A Book Analysis of Alan M. Dershowitz's Book on O.j. Simpson Trial


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Alan M. Dershowitz’s book , explores facts that may reveal possible reasons why O.J. Simpson was acquitted for the murders of Nicole Brown and Ron Goldman. Dershowitz asserts that the Los Angeles Police Department (L.A.P.D.) intentionally tampered with evidence and unsuccessfully covered up their involvement with evidence tampering for their own ambitious effort to aid in convicting O.J. Simpson. Furthermore, Dershowitz suggests that the jury acquitted O.J. Simpson because the prosecution’s “star” witnesses Officers Furhman and Vannatter were caught in a web of lies that further questioned their validity as ethical officers which weakened their character as witnesses to a crime. Overall, it is suggested that the jury acquitted Simpson because it was jury’s intention that for a fair trial to exist the L.A.P.D. must follow strict procedure regardless of their belief of guilt. leaves many readers in doubt of the court system because of Simpson’s acquittal. First, was O.J. Simpson on trial or the L.A.P.D.? Second, what kinds of politics were involved and how did it affect the strategies of the opposing attorneys? Lastly, how does that effect our court system?

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We would like to trust the judicial system and believe that it is a legitimate institution we can search for truth. As I read Alan Dershowitz’s book it became clear that the question “Did O.J. do it (murder Nicole Brown)?” would never be answered. Dershowitz argues that “Neither the prosecutors nor the judges were searching very hard for the truth of why the detectives went to the Simpson residence.

They apparently though that the disclosure of that truth would make the proving of what they believed was a more important truth-that defendant was guilty” (48; ch. 2). Instead what would be answered is “Did the police cover up a scandal as an ambitious effort to convict O.J. Simpson?” The Defense for Simpson rallied on that question to persuade the jurors that there was a if the police were proved to have incompetently gathered and tampered evidence that would favor for a conviction of Simpson. Even if Simpson did do it search and seizure procedures would protect him from incriminating tampered evidence that could be used against him. The jury agreed that the L.A.P.D. had grossly erred when “they (the jurists) had been the victims of a police conspiracy and cover-up” (73; ch.3).

What kinds of truths are we searching for? Why is there so much emphasis on the character of the police when the seemingly bigger issue is Simpson a murderer? The prosecution heavily relied on the credibility of Officers Fuhrman and Vannatter even though they knew that Officers Fuhrman and Vannatter lied about suspecting Simpson as a murder suspect. Dershowitz asserts that “The jurors did not believe that testimony [that Vannatter and Fuhrman said under sworn testimony that they entered the Rockingham estate to notify Simpson that his wife had been murdered].” Furthermore the “jury thus started out with the realization -new, perhaps, to some; not so new to others-that these policemen were prepared to lie to them and to cover for each other, at least as to certain aspects of the case.” (72-73, ch.4). The Defense team in cross-examination confirmed that the officers involved in the search and seizure of evidence consistently lied to cover each other up and proved that the evidence gathered was questionable in validity.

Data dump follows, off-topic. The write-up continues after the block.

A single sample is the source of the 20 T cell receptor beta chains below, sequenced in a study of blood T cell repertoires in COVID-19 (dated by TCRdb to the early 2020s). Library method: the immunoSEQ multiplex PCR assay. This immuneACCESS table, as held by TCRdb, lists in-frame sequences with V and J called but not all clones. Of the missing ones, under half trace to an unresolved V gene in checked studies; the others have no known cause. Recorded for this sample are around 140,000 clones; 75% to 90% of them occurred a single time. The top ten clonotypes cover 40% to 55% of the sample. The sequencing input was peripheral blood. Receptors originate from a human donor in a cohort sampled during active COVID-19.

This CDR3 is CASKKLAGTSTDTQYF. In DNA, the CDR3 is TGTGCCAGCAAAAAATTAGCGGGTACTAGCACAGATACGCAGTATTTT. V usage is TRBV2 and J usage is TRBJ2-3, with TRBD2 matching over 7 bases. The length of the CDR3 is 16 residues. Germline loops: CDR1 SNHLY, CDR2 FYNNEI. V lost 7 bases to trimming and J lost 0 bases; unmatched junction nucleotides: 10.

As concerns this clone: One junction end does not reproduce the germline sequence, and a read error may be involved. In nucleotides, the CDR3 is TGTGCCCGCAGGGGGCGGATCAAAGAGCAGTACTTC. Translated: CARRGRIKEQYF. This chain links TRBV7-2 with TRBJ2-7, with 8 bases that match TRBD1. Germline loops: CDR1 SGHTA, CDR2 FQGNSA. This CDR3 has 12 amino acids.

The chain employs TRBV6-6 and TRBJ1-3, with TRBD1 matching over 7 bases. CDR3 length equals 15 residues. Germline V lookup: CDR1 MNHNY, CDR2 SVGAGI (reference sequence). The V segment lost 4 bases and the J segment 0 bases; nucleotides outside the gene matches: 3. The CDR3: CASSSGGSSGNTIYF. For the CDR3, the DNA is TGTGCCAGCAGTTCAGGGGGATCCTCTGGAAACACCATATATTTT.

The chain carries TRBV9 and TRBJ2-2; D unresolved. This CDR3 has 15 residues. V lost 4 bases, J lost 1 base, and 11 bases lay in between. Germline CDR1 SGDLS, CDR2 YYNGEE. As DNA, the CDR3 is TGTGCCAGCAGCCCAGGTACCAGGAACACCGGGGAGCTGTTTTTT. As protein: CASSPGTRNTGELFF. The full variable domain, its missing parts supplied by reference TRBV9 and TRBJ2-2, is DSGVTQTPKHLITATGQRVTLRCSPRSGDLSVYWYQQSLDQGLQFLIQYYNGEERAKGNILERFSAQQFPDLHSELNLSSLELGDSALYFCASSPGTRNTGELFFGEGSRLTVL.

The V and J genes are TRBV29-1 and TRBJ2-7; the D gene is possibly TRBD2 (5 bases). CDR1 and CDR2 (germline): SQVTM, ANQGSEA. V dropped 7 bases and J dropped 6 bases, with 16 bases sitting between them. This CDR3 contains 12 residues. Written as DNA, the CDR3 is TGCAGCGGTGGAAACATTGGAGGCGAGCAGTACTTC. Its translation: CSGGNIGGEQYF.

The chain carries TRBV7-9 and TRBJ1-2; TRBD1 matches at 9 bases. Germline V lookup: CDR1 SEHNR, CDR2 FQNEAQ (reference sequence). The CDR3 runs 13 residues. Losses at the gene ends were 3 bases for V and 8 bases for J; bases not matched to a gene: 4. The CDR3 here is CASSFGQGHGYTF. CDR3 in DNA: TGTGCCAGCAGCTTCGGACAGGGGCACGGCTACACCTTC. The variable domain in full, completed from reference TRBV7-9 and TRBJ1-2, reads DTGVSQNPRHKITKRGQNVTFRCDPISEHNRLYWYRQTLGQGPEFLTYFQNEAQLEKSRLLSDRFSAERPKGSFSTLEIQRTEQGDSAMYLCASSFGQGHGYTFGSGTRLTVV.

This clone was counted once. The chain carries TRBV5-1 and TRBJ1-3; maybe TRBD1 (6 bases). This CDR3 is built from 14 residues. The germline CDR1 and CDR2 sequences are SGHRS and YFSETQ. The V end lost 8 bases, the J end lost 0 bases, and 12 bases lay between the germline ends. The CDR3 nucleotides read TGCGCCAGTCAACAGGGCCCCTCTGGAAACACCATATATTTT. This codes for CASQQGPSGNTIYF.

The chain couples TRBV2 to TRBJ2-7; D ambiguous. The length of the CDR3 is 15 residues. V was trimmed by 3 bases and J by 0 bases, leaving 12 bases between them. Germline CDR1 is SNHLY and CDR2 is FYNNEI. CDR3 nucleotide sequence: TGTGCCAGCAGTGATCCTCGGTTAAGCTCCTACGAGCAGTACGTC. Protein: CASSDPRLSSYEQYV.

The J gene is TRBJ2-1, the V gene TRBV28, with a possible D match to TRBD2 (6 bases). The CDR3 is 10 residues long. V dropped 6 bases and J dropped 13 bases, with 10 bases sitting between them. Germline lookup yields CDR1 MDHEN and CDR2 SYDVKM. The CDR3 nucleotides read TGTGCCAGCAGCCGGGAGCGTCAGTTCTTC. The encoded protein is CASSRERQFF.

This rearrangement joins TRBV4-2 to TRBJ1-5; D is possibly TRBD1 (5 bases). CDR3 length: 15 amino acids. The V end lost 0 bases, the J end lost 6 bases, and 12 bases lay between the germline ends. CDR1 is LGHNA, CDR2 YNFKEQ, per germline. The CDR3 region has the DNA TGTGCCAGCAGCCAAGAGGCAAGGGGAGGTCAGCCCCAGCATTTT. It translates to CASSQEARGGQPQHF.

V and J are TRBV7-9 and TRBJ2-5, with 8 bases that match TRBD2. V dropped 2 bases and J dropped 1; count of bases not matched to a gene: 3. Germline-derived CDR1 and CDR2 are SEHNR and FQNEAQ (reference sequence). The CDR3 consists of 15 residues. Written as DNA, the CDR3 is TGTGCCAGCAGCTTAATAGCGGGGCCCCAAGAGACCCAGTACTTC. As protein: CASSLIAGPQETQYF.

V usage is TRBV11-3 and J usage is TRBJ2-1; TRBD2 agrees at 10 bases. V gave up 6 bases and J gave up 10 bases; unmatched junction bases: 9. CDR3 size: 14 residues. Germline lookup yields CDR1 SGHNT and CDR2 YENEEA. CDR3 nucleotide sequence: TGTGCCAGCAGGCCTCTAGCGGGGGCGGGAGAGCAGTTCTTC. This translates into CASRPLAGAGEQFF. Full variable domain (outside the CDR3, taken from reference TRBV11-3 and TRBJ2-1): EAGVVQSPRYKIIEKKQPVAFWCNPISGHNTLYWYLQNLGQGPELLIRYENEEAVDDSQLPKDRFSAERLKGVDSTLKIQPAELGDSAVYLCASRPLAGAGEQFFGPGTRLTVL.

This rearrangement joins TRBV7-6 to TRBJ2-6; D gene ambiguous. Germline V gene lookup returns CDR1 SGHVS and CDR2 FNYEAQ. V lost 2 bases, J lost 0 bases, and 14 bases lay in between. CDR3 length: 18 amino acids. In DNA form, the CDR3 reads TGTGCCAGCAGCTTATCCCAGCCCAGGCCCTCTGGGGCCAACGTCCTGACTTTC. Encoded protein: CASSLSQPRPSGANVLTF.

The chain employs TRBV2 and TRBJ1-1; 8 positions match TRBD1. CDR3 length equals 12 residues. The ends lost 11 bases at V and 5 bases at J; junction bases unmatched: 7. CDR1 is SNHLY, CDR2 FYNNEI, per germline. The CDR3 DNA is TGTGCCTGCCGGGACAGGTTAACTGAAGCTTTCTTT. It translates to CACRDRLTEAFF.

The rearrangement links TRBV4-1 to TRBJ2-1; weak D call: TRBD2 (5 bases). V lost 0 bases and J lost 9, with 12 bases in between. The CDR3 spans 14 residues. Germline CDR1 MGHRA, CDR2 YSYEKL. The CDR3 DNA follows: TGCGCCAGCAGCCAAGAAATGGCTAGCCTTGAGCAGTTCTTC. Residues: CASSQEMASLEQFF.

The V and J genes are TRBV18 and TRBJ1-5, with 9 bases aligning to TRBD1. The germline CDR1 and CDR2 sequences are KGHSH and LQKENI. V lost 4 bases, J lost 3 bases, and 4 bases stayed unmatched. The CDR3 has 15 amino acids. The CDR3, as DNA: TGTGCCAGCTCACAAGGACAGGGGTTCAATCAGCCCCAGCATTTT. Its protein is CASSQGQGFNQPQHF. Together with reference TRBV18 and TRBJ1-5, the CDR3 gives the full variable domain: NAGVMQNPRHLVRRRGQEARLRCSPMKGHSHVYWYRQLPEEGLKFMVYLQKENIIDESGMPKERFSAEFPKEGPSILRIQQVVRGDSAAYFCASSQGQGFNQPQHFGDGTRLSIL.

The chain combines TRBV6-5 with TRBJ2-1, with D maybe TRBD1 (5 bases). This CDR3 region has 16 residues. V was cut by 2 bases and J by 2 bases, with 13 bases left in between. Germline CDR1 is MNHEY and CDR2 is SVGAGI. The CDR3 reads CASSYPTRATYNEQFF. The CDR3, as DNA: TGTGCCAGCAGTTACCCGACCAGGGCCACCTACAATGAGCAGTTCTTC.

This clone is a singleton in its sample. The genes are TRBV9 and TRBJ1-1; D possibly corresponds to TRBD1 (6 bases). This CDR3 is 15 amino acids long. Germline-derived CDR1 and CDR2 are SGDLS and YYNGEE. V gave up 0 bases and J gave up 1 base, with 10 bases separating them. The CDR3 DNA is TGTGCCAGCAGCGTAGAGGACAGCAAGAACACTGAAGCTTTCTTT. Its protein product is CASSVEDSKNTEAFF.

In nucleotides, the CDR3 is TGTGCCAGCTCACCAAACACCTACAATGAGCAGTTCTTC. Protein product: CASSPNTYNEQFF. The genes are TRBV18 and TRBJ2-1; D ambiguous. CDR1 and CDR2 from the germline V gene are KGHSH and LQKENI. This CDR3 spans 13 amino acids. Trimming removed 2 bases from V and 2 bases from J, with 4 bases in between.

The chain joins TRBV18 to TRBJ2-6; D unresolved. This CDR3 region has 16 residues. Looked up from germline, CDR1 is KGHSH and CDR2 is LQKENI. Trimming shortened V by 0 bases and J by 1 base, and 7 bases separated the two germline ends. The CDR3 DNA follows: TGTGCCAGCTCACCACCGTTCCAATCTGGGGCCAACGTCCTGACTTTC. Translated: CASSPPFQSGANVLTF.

The truth was somewhat discovered when the Defense team uncovered the lies that the police had told. The truth uncovered was that the police who were related to the Simpson investigation were not telling the whole truth. Dershowitz also asserts that the police commonly lie because they are able to and because they want to convict people they “know” are to be guilty. By being able to perjure without reprimand is common and a known fact amongst the prosecutors, the defense, and the judges. Why it is acceptable is a controversial question. The police have adopted a system called the “dropsy” testimony in which an officer willingly lies to convict a criminal that he believes to be guilty of crimes he is charged. Dershowitz gives an example when a judge accepts policeman’s testimony because it is “his word against that of [a] drug dealer.” Furthermore, Dershowitz argues that there is a whole system that perpetuates police perjury or “dropsy” testimony. “Everyone is happy with the result. The cop gets credit for a good drug bust. His supervisor arrest statistics look good. The prosecutor racks up another win. The judge gets to give his little lecture on ‘ “rectitude” ‘ without endangering his reelection prospects by actually freeing a guilty criminal. The defense lawyer collects his fee in dirty drug moneyThe public is thrilled that another drug dealer is off the street.” (50-51; ch.3). Why is it so acceptable? Does this act of police “dropsy” testimony endanger the legitimacy of our courts? If planted evidence is to be used to frame an already guilty man it seems that the same technique can be used to convict an innocent man. It is the jury who seeks to decide if there is a reason to doubt testimony. If it is revealed to their satisfaction that there is perjury they have the power to disbelieve everything that this offered to them by the perjured witness: “Judge Ito invited the jurors to disbelieve all of Fuhrman’s testimony when he instructed when he instructed them that a ‘a witness who is willfully false in one material part of his testimony is to be distrusted in others. You may reject the whole testimony of a witness who has willfully testified falsely as to a material point unless from all the evidence you believe the probability of truth favors histestimony in other particulars.'” (83; ch.4). If the Simpson was guilty the police are the ones who let him off, not the jury or the Defense. The jury could have completely ignored anything Officer Fuhrman had to say whether truthful or not. Since he was the Prosecution’s “Star Witness”, the prosecution put their own case in jeopardy.

Search and seizure procedures must be followed strictly to avoid contamination of evidence, possible tampering whether intentional or not, and to secure the original condition of evidence and place of crime. If these things do not happen a fair trial can not exist. Juries have the responsibility to decide what is pertinent and true. Furthermore, the courts further ensure that the evidence be relevant and not tampered by letting it be questioned by both parties (defense and plaintiff).